Birthday: September 3 1957
Spouse: Tammie Quick
Children: Courtney Quick, John Quick, James Quick
Descendant: Samuel McCoy
Jim McCoy and his family are the subject of History Channel’s high rated series Hatfields & McCoys White Lightning. Pine County Kentucky, where the McCoy family still live a stones throw from where their great great great granddad ran a liquor still. Jim is the patriarch of the McCoy clan. He is the great great grandson of Samuel who was Randall’s brother. Today his son John works a 14 hour shift at the mines. Jim himself has worked years in the coal mines. He describes it as tough living. There were experiences he’s had working in a 12 inch mine. His son has been doing it for three years and complains of the hardships. He’s only 21 but feels like an old man.
Jim was tired of the hardships and began a small business of his own. His real name is Jim Quick but he is an official descendant of the McCoy’s. He runs an insurance company called Associates Insurance. His daughter Courtney began working for him after she graduated from Marshall University in 2010. She later started working at Verizon Wireless as a sales associate. Jim also worked as a police officer. He has done a dozen things to avoid having to work at the coal mines and hopes to get his son out of that life style. His net worth is $400K.
It’s been over 150 years since the great feud but little has changed in the tug river valley. The muddy water still separates West Virginia from Kentucky and it still separates the Hatfields and The McCoys. The descendants of Devil Anse Hatfield and Randell McCoy still have the same hate flowing through their veins that left over a dozen dead and a generation divide. Treaties have been signed and handshakes have been giving but it’s going to take a fool to believe that a piece of paper is enough to stop blood from being drawn. Now they are being presented with the opportunity of a lifetime a chance to change their lives forever. Let’s just hope they don’t kill each other first.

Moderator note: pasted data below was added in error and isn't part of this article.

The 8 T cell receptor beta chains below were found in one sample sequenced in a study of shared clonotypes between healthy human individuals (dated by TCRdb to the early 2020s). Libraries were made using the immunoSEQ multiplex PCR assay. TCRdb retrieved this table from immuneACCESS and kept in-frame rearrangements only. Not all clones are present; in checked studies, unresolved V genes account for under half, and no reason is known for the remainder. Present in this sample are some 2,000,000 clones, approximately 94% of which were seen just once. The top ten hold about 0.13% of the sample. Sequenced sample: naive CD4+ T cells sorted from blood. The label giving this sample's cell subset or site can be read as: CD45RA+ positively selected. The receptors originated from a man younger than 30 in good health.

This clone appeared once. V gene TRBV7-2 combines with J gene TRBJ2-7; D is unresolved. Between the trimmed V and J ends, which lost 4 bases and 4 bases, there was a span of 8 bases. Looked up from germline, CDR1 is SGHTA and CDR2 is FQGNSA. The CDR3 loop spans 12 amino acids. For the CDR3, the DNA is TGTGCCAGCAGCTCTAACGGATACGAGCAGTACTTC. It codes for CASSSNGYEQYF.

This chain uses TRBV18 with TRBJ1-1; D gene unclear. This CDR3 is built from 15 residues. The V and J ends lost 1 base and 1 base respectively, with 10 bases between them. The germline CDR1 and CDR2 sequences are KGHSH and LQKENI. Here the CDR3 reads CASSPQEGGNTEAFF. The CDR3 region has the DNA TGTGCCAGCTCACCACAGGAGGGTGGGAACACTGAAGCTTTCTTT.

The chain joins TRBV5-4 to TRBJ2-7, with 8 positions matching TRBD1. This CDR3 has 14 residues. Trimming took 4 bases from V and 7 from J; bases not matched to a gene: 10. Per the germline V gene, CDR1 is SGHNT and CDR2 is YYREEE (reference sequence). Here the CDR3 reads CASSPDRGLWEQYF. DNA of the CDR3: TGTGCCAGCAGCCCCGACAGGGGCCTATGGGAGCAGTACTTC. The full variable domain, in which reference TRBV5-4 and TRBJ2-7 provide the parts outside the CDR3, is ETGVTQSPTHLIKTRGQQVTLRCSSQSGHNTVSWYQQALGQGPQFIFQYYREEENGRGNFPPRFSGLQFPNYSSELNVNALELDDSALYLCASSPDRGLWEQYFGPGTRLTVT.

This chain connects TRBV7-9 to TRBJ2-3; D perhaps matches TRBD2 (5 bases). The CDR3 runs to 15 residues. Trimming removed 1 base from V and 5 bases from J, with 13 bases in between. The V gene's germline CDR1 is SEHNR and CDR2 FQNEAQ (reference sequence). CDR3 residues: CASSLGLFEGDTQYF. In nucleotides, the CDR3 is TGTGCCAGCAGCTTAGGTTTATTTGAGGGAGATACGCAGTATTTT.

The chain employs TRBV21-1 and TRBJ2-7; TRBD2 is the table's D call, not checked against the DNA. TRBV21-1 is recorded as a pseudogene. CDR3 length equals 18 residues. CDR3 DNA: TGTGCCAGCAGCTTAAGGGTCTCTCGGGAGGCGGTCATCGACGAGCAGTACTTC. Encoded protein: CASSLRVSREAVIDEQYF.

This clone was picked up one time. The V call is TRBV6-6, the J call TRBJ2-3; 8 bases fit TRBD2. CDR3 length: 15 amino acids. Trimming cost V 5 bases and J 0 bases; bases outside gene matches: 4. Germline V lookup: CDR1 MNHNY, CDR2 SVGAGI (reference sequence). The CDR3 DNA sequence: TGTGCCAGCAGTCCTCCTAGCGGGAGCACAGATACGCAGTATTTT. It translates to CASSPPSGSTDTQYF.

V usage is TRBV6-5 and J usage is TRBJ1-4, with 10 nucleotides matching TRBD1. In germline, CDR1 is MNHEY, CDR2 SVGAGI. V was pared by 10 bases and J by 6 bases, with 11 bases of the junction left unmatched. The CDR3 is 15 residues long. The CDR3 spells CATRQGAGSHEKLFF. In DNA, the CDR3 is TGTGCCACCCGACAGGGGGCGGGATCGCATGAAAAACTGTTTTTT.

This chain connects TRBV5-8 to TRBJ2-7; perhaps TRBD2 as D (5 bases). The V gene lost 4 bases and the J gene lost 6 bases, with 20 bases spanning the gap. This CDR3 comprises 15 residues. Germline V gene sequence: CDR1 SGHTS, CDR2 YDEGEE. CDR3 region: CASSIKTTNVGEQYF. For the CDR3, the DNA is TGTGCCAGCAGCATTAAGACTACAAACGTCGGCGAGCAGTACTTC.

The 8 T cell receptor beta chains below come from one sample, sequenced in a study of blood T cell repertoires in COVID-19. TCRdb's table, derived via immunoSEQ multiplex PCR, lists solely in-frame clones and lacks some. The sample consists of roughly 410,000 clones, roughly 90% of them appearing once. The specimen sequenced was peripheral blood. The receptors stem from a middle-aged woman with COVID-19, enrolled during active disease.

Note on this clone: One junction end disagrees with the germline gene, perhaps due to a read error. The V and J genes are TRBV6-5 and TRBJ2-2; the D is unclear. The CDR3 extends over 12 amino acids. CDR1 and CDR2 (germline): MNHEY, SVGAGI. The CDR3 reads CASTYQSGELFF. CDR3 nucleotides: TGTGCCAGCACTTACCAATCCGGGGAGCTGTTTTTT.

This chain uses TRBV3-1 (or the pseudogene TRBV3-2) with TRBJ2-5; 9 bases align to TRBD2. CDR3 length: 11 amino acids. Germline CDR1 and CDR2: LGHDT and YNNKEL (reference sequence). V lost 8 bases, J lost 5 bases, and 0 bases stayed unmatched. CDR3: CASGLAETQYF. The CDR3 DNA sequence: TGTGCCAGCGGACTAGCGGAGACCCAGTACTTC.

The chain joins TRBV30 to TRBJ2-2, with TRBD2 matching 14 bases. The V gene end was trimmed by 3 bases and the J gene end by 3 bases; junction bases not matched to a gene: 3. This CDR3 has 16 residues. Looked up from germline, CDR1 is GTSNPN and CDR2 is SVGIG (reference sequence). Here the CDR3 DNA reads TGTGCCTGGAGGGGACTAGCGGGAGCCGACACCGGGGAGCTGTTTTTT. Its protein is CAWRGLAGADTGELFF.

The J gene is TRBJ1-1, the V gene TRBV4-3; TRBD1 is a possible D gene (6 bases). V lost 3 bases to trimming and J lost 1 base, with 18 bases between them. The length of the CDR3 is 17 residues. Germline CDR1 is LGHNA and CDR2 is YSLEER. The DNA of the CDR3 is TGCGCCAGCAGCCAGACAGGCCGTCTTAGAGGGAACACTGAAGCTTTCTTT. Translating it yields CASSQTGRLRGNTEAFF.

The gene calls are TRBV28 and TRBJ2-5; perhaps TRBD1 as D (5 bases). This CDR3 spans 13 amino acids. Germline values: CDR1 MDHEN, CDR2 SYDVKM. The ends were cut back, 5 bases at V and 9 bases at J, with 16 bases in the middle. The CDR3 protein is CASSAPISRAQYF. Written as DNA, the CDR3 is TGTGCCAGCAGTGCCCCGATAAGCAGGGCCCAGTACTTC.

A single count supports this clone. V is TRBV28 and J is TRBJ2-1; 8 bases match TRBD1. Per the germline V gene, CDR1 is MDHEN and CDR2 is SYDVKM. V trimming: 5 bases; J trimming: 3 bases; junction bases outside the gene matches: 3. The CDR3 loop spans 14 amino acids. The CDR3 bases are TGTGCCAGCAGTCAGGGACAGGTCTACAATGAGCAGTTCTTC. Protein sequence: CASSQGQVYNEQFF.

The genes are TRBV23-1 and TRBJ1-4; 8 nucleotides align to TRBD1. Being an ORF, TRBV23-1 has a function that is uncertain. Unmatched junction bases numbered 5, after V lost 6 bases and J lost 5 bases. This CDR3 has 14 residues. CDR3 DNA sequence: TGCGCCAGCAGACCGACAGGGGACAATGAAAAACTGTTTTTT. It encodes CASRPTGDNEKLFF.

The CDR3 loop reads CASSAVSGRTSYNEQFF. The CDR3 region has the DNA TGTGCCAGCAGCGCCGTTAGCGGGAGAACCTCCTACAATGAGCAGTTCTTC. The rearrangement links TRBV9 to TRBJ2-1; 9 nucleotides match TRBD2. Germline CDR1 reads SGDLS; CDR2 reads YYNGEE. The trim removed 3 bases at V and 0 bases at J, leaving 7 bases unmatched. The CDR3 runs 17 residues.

Who would have thought a law legalizing moonshine would reignite a hundred year old feud between the Hatfields and Mccoys. A big liquor executive is looking to take the brew to market. Both families would kill to get on that label. With millions of dollars at stake can they stop seeing red and start seeing green.